According to consistent precedents of the Supreme Court, environmental rights sanctioned under private laws do not have their legal basis in the provisions of the Constitution. Also, the Supreme Court has sporadically recognized private-law rights to sunshine, view, religious environment, educational environment, etc. on the condition of ‘exceeding the limit of patience’, under the premise that claims for removal of disturbance cannot be recognized directly on the ground of environmental rights unless there are explicit provisions which recognize environmental rights as such under private laws.
In the environmental-right theory which is one of the theories regarding legal basis of an injunction, it should be noted that an environmental right can only be recognized when the subject, object, contents, method of exercise, etc. of the right can be concretely established in the light of explicit legal provisions, purposes of relevant laws and natural reasoning. Therefore, the precedents of the Supreme Court have firmly established that claims for removal of disturbance cannot be sanctioned directly based on environmental rights when there are no explicit legal provisions recognizing environmental rights as such under private laws. In connection with the issue of legal basis of an injunction, there is also another view that notes the scope of remedies for the sufferer is inevitably limited in sofar as the existing real-action theory is held fast to. Under these circumstances, some formidable opinions which recognize concrete effects of environmental rights have come to the fore of late and a few lower courts have accepted such arguments in their judgments. And a judgment by the Supreme Court (25 September 2008, 2006c49284), though not published, confirmed that the original ruling (the Daejeon High Court, 21 June 2006, 2002b6362) which decided that ”the above-mentioned residents have the rights to demand the suspension and prohibition of the digging works“ did not have any illegality of misunderstanding legal principles.
Under the development of such judicial precedents, this paper starts with raising the issue of whether or not an injunction application cab be filed on the basis of the environmental-rights provisions of the Constitution. With regard to the legal nature, contents and effects of the environmental-rights provisions of Article 35 of the Constitution, the opinions of some domestic scholars of the constitution and environmental laws have been quoted in this paper which contend that environmental rights can be regarded as concrete ones to demand the removal of any infringement with regard to the environment on the basis of Article 35, Paragraph 1 of the Constitution. Such opinions provided much help for preparing this paper.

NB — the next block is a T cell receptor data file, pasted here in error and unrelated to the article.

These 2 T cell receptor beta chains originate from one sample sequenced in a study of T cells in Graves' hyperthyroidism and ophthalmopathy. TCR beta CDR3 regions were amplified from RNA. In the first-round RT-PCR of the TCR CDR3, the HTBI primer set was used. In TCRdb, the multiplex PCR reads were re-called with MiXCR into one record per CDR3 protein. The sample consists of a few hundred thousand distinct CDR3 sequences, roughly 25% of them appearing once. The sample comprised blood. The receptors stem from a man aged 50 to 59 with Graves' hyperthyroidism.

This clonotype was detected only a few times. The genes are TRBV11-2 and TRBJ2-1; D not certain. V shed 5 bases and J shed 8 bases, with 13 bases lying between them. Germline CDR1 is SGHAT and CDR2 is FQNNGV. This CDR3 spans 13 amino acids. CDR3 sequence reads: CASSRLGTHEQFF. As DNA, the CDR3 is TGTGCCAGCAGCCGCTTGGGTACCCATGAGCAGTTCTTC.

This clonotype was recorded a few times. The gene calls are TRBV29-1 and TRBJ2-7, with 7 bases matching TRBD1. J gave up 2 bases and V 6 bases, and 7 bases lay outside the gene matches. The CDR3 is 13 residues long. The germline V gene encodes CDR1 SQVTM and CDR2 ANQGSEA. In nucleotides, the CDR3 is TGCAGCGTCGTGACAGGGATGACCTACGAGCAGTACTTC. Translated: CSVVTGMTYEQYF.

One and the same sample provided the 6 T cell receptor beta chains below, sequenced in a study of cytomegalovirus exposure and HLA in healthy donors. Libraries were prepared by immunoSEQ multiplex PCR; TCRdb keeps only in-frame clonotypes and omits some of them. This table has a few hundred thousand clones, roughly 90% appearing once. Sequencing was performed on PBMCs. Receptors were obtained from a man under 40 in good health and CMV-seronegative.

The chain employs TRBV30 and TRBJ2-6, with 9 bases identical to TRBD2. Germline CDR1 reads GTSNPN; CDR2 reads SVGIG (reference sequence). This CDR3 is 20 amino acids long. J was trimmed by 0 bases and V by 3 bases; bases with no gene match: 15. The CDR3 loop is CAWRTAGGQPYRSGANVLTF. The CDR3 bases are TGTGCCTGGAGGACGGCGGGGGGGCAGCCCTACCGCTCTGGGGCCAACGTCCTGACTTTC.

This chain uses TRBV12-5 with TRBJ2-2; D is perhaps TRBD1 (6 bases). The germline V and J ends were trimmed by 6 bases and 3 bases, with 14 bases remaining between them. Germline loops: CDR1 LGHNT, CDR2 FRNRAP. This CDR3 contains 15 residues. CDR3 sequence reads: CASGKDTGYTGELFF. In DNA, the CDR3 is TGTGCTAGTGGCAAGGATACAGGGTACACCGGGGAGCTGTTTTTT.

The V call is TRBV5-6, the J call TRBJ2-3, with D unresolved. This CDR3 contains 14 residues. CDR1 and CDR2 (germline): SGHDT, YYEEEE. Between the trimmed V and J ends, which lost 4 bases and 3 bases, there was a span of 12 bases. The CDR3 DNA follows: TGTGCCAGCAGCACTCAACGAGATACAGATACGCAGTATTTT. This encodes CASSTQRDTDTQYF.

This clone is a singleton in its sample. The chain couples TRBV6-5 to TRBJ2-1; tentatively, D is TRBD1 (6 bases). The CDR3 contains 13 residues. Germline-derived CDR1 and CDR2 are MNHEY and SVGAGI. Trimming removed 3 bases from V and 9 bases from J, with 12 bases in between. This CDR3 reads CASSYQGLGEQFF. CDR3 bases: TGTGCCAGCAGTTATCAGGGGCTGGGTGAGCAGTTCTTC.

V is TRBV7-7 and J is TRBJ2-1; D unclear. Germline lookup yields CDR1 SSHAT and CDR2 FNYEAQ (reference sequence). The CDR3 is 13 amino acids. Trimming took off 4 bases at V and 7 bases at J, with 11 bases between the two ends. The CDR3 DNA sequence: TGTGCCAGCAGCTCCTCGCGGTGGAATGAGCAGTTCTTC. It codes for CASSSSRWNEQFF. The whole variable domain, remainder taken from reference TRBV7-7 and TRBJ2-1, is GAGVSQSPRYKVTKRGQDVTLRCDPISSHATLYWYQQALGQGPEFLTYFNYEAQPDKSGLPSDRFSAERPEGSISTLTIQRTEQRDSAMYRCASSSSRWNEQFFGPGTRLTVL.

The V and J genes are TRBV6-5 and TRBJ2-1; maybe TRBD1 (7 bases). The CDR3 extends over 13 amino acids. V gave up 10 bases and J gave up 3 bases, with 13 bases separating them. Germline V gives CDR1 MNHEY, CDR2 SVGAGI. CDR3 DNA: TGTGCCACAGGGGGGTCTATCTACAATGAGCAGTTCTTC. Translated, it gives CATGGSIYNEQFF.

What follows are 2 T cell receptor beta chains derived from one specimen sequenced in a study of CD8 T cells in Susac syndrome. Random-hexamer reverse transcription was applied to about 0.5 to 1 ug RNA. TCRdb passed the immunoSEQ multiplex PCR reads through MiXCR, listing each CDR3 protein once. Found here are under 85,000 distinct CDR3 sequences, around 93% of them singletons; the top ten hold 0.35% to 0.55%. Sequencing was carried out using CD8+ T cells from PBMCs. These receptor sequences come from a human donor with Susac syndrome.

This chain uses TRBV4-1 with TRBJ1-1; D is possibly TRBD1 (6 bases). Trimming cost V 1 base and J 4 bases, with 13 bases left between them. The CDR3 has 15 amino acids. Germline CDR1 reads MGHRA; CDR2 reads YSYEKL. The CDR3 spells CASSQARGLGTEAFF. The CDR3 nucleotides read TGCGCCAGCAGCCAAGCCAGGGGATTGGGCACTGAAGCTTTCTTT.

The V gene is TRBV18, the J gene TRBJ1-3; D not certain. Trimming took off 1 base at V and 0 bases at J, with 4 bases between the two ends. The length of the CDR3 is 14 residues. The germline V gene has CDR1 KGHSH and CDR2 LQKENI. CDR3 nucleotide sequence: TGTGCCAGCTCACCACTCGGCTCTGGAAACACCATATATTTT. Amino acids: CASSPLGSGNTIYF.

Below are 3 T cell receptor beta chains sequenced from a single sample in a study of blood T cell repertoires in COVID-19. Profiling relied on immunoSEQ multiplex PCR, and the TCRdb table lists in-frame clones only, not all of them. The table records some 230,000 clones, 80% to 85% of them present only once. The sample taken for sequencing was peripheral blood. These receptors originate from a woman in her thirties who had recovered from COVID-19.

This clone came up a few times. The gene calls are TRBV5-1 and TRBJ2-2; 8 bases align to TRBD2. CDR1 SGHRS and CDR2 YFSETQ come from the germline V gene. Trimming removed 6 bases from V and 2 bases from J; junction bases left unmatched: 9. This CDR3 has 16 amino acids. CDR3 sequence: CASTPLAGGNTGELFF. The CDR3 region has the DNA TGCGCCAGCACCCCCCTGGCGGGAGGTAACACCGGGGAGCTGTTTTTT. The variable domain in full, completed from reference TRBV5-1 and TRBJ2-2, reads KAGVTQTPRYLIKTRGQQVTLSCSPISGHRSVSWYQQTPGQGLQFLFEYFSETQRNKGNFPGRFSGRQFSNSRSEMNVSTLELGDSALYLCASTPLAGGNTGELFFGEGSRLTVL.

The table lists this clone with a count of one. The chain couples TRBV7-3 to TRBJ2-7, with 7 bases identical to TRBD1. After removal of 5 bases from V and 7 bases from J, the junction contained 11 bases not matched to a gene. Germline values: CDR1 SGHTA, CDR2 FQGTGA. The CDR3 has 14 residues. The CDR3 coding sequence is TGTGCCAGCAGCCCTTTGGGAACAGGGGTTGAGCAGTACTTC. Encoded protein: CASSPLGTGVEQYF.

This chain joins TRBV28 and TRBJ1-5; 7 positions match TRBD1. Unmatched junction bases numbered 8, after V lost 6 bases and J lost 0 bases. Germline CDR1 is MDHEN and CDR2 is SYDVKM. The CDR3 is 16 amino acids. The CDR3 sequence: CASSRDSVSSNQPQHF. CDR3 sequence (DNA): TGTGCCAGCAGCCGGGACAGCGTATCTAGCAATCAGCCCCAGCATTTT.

The following is the conclusion of this paper, which provides a brief explanation for the recognition of environmental rights as concrete ones and the legal possibility of an injunction based thereon:1) In practice, some hope and argue that forward-looking court decisions should be accumulated, which draw the statutory grounds of an injunction directly from environmental rights. Accordingly, in furthering such point of argument and from the standpoint of sympathizing with preceding studies, this paper proposes that the legal principle of the public trust doctrine should be incorporated in Article 35 of the Constitution as the basic thought of acknowledging the legal principle of environmental rights.
2) This paper totally supports the view that the provision of Article 35, Paragraph 2 of the Constitution saying “The substance and exercise of environmental rights shall be determined by Act”, and ‘the purposes of provisions of laws’ and ‘the natural reasoning’ cited by the Supreme Court should be presented as the logical basis for recognizing the concrete nature of environmental rights, and not vice versa for refuting it. When the so-called environmental rights provision was first introduced in the Constitution totally amended on 27 October 1980, Article 33 provided that “All citizens shall have the right to live in clean environment”, without any legal (reservation) basis clause regarding the substance and exercise of environmental rights. And then, Article 35, Paragraph 2 of the Constitution totally amended on 29 October 1987 had a legal basis clause, which has remained unchanged thereafter. Accordingly, on the back of preceding researches and for serving the purpose of realizing a nation of clean environment, the author is of the opinion that it is necessary to clearly recognize and declare the concrete nature of environmental rights in the constitutional frame. It should be carefully considered to delete the legal basis clause of Article 35, Paragraph 2 of the Constitution providing that “The substance and exercise of environmental rights shall be determined by Act” and introduce instead a provision which represents the legal principles of the public trust doctrine. By doing so, with regards to the issue of its legal basis, an injunction could be realized on the basis of the environmental rights provided in Article 35 of the Constitution.